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Yoga for Meditation

By Jen Wozniak 

Late last summer, I began a regular practice of meditation in a desperate attempt to rid my life of too much stress, too much work; and frankly, too much of life’s many distractions in general.  Most troublesome for me was an inability to maintain regular sleeping patterns as I often found myself lying in bed into the wee hours of the night trying to pacify my racing mind.  Work, bills, that fight with the boss. You name it. I was a mess.  Determined to alleviate my plight (and on the recommendation of a tip acquired at a work party), I began studying mediation techniques, mainly accomplished by reading blogs on the topic, watching YouTube videos, and locating anything I could get my hands on to learn this ancient practice.  The more I learned, the more the mystique of the quiet and tamed mind became attractive to me, the weary insomniac.  I longed to be like the Buddha, sitting in peace and tranquility, liberated from the plight of reality (or, the illusion thereof).  I longed for quiet nights, where I could sleep peacefully to prepare myself for the next day. 

Much to my chagrin, however, in my initial months of my study I discovered that every time I tried to meditate I would just doze off to sleep.  Or worse, I would find myself in so much physical discomfort that I would give up before even beginning.  In my studies I had learned to sit in what is called a 7-point formal posture, which require both flexibility in the lower body as well as relaxed muscles in the back and neck for maximum benefit.  This posture supposedly works well because it requires building a stable base with the legs, which supports a straight spine upon which the head can balance comfortable.  The posture creates a physical state of both relaxation as well as support and alertness so as not to fall asleep or lose the object of meditation too frequently.  However, after several minutes of sitting in this position (or trying to get comfortable in that position to begin with) I found that I would feel tight in my knees and hips, and my body would feel rather uncomfortable.  Further, when I would practice first thing in the morning, I noticed that my circulation was not ideal since my blood was not well oxygenated, and I felt really drowsy.  Although my meditation practice was slowly getting stronger, I often cut my sessions short on account of the way I felt physically or because I was just falling asleep.  I could feel the benefits of meditation starting to take effect on my life overall, but I was becoming really annoyed to just be scratching at the surface.  Some sessions were great, but others not so much.  Mainly I was frustrated that I still had trouble sleeping.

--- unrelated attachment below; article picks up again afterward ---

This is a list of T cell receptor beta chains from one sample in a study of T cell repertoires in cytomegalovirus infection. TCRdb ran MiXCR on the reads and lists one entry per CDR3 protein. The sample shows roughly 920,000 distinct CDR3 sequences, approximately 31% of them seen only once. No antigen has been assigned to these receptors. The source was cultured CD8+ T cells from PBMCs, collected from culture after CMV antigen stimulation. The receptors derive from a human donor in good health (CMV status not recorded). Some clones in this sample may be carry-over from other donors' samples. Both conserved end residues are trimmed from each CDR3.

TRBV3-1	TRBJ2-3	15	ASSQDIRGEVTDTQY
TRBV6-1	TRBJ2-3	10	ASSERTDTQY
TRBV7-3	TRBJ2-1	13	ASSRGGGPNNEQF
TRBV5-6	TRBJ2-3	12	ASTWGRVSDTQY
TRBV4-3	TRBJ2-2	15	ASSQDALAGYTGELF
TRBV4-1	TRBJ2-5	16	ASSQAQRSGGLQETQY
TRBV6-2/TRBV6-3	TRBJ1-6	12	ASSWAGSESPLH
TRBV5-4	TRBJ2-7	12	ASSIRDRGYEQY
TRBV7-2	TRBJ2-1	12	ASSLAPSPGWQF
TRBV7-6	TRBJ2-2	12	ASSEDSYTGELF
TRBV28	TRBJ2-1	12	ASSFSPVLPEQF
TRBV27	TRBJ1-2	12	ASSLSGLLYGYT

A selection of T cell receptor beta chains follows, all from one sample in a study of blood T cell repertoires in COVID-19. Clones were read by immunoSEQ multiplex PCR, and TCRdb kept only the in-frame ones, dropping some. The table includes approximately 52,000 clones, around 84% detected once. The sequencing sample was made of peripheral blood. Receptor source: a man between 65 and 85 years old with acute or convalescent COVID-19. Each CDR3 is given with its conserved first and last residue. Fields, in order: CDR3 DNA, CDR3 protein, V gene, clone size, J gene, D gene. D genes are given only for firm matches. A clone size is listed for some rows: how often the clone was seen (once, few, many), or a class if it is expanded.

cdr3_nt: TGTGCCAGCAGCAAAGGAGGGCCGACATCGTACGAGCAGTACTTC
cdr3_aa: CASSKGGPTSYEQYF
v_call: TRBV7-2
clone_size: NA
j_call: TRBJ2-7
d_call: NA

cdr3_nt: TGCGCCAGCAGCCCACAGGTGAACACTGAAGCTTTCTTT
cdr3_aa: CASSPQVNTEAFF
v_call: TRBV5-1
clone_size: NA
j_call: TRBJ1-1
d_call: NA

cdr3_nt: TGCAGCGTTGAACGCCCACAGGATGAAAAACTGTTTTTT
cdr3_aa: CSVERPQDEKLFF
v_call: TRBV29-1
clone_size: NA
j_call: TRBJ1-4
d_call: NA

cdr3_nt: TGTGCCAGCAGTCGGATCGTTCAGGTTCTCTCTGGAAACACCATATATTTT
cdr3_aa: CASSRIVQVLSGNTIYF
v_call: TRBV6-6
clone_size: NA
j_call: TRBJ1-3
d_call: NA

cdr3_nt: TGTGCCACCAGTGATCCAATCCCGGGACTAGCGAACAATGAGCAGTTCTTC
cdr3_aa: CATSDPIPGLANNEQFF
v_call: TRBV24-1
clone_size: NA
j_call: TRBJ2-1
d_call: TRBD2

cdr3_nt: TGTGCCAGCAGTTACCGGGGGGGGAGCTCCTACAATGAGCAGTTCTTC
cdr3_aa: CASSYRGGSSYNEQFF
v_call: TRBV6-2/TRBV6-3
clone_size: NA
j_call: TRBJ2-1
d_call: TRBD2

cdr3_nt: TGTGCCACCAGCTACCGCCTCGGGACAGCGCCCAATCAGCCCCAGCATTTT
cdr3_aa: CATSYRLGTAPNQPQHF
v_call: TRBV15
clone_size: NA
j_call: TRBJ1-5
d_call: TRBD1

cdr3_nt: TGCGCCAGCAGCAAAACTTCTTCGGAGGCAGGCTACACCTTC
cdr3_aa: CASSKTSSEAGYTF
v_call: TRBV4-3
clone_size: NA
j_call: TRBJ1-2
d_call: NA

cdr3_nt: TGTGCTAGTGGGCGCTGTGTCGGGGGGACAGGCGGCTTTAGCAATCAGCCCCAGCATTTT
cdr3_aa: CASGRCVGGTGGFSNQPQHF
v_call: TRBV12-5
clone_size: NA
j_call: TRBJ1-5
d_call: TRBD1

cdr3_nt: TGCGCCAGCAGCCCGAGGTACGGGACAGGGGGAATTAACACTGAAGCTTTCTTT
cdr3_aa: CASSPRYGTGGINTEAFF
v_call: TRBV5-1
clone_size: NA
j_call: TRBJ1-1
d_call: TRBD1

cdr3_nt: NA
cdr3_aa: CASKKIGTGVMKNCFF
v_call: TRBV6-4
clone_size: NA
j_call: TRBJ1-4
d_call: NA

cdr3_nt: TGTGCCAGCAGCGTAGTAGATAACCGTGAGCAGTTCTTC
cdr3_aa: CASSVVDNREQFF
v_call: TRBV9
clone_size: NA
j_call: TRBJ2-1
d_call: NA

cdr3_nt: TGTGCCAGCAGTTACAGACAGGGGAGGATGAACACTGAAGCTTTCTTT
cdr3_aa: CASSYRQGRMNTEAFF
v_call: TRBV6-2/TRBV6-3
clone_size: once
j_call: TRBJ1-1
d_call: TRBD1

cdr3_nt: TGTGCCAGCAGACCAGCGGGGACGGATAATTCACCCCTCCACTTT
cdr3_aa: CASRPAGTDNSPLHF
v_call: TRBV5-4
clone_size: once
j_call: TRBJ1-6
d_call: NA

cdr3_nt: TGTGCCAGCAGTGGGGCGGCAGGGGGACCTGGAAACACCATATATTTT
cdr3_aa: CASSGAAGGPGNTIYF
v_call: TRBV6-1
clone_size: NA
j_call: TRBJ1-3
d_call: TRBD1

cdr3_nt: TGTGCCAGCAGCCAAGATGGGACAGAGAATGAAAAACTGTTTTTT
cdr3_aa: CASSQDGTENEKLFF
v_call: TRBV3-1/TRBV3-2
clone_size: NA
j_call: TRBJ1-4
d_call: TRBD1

Fortunately for me, in the midst of my woes, I discovered a secret little weapon to combat my drowsiness and physical discomfort: YOGA.  Although I was nervous to give it a try I became convinced that yoga was absolutely the way to go based on all the materials and blogs I was reading online.  So, equipped with a Target-purchased yoga mat, I headed over to Yoga Tropics to venture into yet another ancient discipline and to brave the elements.  RESULT?  Instant love affair.  Even though it took a few classes to get used to the heat, I felt my spine start to open up, my hips starting to loosen, and the mobility in my joints staring to come back.  When I would get home, I would immediately find my 7-point posture, and begin meditating.  What I found was that I could now easily sit peacefully for a solid 20-30 minutes without any issues of pain or drowsiness.  In other word, my yoga practice has become the gatekeeper to fruitful meditation sessions.  After hot yoga my muscles become relaxed, my body awakened and energized, and my circulation begins to flow with freshly oxygenated blood so that my mind becomes still in a way that it cannot when I’m cold, tight and inflexible.  Moral of the story: yoga is the best primer for meditation in my opinion and has been a life-saver for me.  And, while I’m still not at the point of being “enlightened” at least I can now sleep at night.  So, if you’re like me and are finding your eyelids becoming heavy even at the thought of meditating, give Yoga a shot. You might 

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